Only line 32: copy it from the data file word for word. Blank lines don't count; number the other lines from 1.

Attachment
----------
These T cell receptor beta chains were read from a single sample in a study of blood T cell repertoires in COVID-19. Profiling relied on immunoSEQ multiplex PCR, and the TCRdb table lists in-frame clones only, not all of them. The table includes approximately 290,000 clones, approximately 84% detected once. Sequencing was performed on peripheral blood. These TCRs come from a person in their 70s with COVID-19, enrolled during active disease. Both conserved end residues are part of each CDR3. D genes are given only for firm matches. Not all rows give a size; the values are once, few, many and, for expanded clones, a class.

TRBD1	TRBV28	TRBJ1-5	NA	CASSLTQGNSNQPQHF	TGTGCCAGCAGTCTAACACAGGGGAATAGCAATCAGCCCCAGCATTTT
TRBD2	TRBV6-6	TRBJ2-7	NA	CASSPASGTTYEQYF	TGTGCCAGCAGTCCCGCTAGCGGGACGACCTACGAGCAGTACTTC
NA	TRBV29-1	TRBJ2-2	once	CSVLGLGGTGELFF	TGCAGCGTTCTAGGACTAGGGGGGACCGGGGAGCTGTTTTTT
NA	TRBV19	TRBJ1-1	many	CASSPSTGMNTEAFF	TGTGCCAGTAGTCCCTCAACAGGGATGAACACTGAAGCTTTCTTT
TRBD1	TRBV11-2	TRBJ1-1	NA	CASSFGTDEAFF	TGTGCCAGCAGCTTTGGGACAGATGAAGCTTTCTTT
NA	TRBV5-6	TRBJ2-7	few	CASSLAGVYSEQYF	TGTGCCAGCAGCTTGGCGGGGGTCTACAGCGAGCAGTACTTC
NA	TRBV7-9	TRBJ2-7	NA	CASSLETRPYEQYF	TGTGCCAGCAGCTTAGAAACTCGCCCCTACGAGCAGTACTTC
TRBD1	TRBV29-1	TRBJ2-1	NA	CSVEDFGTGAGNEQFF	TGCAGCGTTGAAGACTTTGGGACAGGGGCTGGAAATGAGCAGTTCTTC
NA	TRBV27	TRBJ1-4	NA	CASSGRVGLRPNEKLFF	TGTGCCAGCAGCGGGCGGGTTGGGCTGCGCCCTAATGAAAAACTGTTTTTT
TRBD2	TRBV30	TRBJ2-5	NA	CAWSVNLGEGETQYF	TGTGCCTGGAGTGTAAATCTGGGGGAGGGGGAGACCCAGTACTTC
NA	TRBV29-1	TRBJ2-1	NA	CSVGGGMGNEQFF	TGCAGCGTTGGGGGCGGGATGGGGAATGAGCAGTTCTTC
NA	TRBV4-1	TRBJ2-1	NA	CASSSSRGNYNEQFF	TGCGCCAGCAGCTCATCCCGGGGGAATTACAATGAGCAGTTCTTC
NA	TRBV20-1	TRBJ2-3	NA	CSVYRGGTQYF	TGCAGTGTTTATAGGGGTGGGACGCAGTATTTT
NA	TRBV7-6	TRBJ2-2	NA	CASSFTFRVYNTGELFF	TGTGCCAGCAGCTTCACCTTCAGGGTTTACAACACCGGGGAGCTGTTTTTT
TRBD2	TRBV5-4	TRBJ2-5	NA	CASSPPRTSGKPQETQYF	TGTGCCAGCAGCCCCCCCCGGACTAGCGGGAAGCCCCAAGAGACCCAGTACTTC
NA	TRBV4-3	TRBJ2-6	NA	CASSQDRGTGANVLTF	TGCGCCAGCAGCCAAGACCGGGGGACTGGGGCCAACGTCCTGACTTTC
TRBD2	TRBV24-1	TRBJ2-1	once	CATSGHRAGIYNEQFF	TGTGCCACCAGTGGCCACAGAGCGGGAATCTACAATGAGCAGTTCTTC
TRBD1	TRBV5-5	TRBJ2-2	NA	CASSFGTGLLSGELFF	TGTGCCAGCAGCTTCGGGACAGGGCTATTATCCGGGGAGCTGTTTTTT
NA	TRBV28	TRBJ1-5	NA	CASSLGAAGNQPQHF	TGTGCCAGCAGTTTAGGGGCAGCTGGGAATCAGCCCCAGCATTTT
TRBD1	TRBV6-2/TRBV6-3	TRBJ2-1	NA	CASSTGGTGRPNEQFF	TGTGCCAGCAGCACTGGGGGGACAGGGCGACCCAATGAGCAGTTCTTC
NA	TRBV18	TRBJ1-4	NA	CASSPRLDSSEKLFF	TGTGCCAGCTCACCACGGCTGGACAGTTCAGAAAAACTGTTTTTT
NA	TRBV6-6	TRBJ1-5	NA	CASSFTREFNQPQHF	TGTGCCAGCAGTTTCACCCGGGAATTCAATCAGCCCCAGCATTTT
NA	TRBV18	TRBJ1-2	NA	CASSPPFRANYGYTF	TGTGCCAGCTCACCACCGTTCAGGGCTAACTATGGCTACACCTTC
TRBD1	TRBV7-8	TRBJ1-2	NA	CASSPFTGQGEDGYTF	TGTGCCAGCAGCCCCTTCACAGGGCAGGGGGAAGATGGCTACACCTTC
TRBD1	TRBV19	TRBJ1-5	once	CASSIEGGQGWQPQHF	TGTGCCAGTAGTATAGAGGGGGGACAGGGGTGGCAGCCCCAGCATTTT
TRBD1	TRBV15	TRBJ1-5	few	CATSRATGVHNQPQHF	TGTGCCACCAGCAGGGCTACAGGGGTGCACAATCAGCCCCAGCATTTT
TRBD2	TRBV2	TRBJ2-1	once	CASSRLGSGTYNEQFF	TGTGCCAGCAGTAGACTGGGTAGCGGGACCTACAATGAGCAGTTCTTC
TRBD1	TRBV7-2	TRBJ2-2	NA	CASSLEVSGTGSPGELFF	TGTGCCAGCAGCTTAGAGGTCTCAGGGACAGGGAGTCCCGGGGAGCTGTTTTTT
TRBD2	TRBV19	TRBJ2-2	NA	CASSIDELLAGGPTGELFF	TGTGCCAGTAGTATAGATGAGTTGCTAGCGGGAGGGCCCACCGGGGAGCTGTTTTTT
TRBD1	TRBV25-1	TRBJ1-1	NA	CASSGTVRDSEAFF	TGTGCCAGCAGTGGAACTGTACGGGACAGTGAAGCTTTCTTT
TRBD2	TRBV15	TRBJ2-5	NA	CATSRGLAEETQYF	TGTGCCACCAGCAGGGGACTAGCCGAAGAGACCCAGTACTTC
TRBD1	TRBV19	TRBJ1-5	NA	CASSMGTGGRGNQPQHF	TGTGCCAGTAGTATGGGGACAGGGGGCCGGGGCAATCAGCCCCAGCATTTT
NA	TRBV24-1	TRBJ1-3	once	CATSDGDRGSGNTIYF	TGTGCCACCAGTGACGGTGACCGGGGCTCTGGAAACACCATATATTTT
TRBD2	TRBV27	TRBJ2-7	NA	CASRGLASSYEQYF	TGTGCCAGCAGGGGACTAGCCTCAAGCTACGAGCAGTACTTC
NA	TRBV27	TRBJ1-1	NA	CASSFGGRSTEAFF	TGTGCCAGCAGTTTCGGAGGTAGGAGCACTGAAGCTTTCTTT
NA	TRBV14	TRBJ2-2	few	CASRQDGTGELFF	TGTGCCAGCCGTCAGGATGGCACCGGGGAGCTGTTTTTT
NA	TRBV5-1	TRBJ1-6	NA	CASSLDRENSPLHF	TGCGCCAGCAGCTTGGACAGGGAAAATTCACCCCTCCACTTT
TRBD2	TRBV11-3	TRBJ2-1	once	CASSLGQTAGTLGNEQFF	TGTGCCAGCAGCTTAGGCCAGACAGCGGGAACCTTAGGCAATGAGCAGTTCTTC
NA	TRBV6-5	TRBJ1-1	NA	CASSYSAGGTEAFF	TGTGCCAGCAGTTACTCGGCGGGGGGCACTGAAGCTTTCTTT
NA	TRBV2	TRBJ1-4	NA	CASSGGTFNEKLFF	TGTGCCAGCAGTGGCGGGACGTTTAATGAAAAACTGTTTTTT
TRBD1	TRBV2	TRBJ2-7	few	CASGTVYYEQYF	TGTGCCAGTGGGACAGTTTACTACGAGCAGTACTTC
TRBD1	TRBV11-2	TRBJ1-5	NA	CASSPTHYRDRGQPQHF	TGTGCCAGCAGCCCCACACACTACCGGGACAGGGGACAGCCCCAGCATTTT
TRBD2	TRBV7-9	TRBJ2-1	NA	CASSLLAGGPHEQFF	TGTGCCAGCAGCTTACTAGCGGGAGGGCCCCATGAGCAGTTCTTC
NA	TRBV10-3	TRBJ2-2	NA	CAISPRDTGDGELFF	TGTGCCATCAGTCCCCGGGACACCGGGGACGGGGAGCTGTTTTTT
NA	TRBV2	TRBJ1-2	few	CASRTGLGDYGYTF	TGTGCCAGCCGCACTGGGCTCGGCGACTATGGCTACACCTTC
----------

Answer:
TRBD2	TRBV15	TRBJ2-5	NA	CATSRGLAEETQYF	TGTGCCACCAGCAGGGGACTAGCCGAAGAGACCCAGTACTTC